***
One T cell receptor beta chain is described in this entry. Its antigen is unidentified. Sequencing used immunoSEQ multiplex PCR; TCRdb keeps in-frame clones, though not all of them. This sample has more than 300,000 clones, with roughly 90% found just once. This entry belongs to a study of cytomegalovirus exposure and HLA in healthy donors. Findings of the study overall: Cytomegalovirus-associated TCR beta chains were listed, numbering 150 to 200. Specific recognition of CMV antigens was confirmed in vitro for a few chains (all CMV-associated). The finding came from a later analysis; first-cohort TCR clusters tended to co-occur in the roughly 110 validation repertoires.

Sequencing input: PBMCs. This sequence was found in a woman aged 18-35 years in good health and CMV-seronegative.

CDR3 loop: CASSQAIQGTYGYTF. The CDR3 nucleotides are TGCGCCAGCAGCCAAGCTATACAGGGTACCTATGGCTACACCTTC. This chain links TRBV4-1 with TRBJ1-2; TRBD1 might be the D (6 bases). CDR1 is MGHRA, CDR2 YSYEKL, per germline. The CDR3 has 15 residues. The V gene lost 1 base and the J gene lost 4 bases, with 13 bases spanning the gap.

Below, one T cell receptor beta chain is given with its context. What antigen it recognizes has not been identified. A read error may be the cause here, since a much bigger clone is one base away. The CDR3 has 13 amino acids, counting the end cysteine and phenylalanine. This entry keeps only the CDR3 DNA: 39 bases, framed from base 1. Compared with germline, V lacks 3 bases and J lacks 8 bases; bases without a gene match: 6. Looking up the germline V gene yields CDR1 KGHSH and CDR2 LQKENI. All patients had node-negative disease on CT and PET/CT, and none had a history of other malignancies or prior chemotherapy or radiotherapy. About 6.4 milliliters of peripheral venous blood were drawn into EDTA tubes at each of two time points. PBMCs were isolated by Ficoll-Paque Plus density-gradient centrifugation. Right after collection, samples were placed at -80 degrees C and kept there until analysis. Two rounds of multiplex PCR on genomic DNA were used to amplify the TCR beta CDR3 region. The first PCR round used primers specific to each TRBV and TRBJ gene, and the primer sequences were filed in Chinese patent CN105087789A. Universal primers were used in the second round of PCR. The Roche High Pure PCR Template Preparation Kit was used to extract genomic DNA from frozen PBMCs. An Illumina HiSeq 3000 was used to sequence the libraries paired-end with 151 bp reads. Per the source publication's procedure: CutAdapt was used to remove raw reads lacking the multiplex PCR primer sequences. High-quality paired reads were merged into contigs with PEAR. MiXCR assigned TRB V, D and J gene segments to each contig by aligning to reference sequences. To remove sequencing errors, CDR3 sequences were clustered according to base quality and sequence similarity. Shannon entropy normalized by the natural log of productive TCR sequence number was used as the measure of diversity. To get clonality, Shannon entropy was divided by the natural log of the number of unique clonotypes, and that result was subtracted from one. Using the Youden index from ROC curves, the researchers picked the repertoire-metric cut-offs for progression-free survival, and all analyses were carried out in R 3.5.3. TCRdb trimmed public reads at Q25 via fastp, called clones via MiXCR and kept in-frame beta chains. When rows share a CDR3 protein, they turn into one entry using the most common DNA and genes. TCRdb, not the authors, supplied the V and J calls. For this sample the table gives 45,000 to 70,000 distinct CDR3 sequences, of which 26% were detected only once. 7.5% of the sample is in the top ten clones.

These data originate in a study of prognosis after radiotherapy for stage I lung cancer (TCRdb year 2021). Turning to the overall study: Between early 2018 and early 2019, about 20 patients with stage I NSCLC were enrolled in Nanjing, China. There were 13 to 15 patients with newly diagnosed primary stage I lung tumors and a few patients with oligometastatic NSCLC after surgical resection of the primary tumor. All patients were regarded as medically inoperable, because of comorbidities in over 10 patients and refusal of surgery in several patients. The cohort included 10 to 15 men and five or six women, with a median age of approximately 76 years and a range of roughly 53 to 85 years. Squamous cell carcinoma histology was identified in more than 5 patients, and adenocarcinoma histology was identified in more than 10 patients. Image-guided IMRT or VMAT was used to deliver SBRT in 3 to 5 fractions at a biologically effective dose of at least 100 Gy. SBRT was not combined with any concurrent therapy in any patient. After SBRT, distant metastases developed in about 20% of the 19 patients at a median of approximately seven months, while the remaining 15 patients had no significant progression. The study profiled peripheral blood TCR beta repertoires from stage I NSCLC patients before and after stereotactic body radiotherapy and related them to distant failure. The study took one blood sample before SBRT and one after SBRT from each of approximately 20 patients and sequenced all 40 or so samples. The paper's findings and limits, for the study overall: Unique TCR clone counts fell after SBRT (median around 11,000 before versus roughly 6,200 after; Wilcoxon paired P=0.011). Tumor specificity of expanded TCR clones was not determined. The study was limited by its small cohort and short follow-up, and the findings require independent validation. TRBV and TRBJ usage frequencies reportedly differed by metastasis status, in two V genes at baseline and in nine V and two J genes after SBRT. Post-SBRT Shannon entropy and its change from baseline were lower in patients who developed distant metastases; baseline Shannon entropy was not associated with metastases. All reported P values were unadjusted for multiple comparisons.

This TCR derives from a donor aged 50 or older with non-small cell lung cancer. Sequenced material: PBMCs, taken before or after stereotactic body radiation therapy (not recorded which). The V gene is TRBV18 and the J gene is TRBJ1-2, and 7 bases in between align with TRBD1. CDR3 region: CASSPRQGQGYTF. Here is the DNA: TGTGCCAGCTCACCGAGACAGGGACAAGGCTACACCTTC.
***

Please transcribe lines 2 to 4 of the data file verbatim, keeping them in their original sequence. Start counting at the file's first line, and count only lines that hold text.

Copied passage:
Sequencing input: PBMCs. This sequence was found in a woman aged 18-35 years in good health and CMV-seronegative.

CDR3 loop: CASSQAIQGTYGYTF. The CDR3 nucleotides are TGCGCCAGCAGCCAAGCTATACAGGGTACCTATGGCTACACCTTC. This chain links TRBV4-1 with TRBJ1-2; TRBD1 might be the D (6 bases). CDR1 is MGHRA, CDR2 YSYEKL, per germline. The CDR3 has 15 residues. The V gene lost 1 base and the J gene lost 4 bases, with 13 bases spanning the gap.

Below, one T cell receptor beta chain is given with its context. What antigen it recognizes has not been identified. A read error may be the cause here, since a much bigger clone is one base away. The CDR3 has 13 amino acids, counting the end cysteine and phenylalanine. This entry keeps only the CDR3 DNA: 39 bases, framed from base 1. Compared with germline, V lacks 3 bases and J lacks 8 bases; bases without a gene match: 6. Looking up the germline V gene yields CDR1 KGHSH and CDR2 LQKENI. All patients had node-negative disease on CT and PET/CT, and none had a history of other malignancies or prior chemotherapy or radiotherapy. About 6.4 milliliters of peripheral venous blood were drawn into EDTA tubes at each of two time points. PBMCs were isolated by Ficoll-Paque Plus density-gradient centrifugation. Right after collection, samples were placed at -80 degrees C and kept there until analysis. Two rounds of multiplex PCR on genomic DNA were used to amplify the TCR beta CDR3 region. The first PCR round used primers specific to each TRBV and TRBJ gene, and the primer sequences were filed in Chinese patent CN105087789A. Universal primers were used in the second round of PCR. The Roche High Pure PCR Template Preparation Kit was used to extract genomic DNA from frozen PBMCs. An Illumina HiSeq 3000 was used to sequence the libraries paired-end with 151 bp reads. Per the source publication's procedure: CutAdapt was used to remove raw reads lacking the multiplex PCR primer sequences. High-quality paired reads were merged into contigs with PEAR. MiXCR assigned TRB V, D and J gene segments to each contig by aligning to reference sequences. To remove sequencing errors, CDR3 sequences were clustered according to base quality and sequence similarity. Shannon entropy normalized by the natural log of productive TCR sequence number was used as the measure of diversity. To get clonality, Shannon entropy was divided by the natural log of the number of unique clonotypes, and that result was subtracted from one. Using the Youden index from ROC curves, the researchers picked the repertoire-metric cut-offs for progression-free survival, and all analyses were carried out in R 3.5.3. TCRdb trimmed public reads at Q25 via fastp, called clones via MiXCR and kept in-frame beta chains. When rows share a CDR3 protein, they turn into one entry using the most common DNA and genes. TCRdb, not the authors, supplied the V and J calls. For this sample the table gives 45,000 to 70,000 distinct CDR3 sequences, of which 26% were detected only once. 7.5% of the sample is in the top ten clones.